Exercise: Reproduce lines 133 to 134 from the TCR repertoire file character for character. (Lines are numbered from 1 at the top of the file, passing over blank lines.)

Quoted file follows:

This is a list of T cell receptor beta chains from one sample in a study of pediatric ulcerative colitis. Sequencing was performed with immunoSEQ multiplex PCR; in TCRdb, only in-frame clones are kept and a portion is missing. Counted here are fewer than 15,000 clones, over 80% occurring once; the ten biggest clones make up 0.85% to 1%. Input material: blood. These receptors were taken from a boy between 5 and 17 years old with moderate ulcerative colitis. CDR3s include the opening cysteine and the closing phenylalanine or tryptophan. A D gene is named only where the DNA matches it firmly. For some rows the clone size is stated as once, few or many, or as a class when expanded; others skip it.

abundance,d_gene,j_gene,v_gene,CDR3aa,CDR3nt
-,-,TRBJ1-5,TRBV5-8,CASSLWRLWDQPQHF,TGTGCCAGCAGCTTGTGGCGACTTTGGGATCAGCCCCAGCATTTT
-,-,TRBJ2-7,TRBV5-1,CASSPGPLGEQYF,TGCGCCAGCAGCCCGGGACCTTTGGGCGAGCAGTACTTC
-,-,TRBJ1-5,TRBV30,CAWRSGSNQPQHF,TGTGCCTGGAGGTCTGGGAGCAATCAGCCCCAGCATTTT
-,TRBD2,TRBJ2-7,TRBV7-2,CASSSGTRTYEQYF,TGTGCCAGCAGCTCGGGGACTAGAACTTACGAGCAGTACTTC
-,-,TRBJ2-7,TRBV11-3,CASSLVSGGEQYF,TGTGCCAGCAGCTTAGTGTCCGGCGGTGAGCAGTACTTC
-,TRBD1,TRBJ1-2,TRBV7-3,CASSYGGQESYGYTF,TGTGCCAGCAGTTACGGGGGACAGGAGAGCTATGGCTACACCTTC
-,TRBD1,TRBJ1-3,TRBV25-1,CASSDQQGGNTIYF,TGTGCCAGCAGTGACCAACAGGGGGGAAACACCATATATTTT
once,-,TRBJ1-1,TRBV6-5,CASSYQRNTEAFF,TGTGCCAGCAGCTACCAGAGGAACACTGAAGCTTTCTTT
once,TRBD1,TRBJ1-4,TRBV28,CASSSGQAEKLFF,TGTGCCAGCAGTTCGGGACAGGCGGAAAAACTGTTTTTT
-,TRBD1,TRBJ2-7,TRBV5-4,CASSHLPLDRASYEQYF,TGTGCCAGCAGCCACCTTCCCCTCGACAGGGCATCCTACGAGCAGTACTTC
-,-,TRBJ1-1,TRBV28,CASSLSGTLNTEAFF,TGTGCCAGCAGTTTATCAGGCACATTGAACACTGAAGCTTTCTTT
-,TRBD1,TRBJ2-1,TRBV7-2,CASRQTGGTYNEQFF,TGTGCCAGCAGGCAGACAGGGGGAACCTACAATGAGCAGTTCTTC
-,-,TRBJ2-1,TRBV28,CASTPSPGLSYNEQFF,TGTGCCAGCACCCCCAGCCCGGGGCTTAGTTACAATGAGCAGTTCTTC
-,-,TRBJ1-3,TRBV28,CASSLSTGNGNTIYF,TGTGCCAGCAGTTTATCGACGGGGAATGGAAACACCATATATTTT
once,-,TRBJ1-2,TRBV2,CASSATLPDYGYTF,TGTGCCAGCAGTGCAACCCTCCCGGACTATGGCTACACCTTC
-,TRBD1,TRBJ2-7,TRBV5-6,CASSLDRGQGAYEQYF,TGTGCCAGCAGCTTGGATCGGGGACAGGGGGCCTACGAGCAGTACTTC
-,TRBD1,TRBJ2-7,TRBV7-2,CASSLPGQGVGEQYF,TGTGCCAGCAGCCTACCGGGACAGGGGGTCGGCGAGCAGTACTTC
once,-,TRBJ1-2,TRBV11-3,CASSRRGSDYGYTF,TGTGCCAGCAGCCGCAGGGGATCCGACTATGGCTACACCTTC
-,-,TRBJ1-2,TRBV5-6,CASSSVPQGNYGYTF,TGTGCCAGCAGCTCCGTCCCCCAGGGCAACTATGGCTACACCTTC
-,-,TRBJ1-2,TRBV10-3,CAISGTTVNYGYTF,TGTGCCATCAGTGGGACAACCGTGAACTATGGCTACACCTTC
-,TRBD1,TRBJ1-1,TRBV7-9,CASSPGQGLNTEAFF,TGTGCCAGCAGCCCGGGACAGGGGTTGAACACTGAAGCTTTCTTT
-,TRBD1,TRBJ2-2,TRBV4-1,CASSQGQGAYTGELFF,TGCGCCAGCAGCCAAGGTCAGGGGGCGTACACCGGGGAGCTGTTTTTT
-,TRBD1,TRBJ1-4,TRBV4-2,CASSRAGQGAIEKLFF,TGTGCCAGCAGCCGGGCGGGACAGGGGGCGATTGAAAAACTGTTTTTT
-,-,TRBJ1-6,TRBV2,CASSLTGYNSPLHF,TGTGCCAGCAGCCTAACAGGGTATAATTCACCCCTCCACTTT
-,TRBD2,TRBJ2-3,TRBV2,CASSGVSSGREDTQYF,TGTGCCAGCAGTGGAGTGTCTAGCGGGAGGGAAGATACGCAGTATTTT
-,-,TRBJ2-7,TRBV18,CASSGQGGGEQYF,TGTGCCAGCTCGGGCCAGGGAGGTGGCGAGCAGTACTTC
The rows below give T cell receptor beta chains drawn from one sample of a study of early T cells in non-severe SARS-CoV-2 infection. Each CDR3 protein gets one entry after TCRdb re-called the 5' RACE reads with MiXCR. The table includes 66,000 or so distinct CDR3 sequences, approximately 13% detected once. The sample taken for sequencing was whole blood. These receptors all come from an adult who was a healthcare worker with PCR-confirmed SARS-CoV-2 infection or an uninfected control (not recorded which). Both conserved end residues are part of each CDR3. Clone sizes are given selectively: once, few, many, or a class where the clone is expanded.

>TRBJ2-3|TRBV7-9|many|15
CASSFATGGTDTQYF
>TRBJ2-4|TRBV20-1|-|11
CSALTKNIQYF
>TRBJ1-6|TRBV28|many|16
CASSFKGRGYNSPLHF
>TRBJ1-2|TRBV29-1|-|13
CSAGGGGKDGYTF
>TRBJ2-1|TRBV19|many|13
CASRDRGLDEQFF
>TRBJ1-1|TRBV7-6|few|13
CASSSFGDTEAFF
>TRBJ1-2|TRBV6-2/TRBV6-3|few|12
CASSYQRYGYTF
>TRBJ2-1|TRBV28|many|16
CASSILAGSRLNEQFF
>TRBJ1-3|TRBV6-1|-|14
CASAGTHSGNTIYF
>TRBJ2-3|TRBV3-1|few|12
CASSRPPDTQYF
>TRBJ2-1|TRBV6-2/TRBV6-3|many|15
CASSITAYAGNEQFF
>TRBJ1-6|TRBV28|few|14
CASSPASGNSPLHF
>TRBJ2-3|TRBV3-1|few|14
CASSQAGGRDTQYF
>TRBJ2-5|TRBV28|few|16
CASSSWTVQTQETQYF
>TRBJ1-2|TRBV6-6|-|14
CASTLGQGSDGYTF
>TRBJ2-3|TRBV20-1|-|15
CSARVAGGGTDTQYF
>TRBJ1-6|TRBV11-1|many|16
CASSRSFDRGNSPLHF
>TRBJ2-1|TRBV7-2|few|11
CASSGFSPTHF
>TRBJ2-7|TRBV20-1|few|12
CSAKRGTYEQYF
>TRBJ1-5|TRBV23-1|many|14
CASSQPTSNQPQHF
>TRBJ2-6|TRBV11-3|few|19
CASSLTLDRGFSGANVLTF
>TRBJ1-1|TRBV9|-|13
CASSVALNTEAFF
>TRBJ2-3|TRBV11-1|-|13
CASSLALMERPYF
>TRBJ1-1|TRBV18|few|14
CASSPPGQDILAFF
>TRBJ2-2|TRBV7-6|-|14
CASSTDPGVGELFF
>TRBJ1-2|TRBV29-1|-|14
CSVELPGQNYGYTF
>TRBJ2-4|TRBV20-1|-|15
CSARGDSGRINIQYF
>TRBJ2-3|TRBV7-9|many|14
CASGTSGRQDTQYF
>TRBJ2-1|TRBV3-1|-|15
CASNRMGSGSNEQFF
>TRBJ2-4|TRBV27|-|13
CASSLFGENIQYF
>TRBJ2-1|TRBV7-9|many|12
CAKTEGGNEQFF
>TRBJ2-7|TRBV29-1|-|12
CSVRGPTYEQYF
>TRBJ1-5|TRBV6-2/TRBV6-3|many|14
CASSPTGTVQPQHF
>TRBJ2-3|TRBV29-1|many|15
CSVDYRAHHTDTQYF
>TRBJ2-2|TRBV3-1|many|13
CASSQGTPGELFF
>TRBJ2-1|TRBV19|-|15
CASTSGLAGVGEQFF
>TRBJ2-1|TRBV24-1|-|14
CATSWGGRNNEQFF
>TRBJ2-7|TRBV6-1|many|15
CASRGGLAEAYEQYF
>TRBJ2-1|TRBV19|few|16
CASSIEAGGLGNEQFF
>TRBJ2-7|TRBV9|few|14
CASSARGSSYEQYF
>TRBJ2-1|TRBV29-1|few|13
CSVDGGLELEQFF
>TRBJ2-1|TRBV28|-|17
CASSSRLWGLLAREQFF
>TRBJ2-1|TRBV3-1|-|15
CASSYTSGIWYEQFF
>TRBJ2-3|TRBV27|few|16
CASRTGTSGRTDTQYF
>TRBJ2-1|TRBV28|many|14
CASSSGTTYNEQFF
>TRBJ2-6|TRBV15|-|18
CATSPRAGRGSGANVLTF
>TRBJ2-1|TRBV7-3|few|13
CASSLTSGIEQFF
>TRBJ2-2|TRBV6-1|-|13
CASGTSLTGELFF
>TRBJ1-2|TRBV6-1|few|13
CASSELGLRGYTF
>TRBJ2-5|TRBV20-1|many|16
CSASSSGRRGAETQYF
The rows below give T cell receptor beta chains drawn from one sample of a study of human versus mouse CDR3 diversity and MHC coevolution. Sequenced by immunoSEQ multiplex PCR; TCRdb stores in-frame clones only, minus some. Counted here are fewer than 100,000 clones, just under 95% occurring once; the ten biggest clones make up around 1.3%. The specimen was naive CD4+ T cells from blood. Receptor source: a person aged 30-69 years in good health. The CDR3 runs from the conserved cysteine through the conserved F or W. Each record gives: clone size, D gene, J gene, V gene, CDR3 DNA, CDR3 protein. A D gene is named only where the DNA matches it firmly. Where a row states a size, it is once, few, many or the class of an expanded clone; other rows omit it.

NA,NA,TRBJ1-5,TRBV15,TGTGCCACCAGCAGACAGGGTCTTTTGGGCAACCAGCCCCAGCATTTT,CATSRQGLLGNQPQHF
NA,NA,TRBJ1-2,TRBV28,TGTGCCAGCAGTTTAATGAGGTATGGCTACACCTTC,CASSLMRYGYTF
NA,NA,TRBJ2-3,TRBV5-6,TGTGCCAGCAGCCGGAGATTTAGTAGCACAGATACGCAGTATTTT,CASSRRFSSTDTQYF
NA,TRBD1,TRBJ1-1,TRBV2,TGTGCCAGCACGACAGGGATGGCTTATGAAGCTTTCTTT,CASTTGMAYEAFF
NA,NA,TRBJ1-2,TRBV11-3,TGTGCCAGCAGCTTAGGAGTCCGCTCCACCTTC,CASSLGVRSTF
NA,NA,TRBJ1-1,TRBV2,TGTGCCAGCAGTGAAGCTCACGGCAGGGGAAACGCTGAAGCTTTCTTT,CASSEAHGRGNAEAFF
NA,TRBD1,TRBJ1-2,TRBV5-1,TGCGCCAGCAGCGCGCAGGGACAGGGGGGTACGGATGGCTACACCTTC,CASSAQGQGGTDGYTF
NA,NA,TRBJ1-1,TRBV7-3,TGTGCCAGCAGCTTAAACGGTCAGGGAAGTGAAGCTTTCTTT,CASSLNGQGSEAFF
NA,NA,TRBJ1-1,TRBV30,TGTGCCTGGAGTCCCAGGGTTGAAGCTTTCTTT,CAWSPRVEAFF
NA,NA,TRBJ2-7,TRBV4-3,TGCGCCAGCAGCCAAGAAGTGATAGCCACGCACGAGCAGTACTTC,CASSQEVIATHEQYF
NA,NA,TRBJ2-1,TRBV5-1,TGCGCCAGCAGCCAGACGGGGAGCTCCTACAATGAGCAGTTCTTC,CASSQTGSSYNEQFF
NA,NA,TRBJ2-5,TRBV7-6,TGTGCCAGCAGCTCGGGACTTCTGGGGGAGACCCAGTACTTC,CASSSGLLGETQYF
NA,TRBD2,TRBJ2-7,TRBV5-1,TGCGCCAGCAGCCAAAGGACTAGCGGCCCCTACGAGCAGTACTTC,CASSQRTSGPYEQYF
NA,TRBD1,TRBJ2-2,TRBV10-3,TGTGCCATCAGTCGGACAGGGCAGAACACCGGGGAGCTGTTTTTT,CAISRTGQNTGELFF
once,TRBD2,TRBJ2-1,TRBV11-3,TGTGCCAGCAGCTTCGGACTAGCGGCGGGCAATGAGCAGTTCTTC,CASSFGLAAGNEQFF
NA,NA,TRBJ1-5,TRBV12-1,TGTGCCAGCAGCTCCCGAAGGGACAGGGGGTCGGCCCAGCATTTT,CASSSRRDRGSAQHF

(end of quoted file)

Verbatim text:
NA,NA,TRBJ2-3,TRBV5-6,TGTGCCAGCAGCCGGAGATTTAGTAGCACAGATACGCAGTATTTT,CASSRRFSSTDTQYF
NA,TRBD1,TRBJ1-1,TRBV2,TGTGCCAGCACGACAGGGATGGCTTATGAAGCTTTCTTT,CASTTGMAYEAFF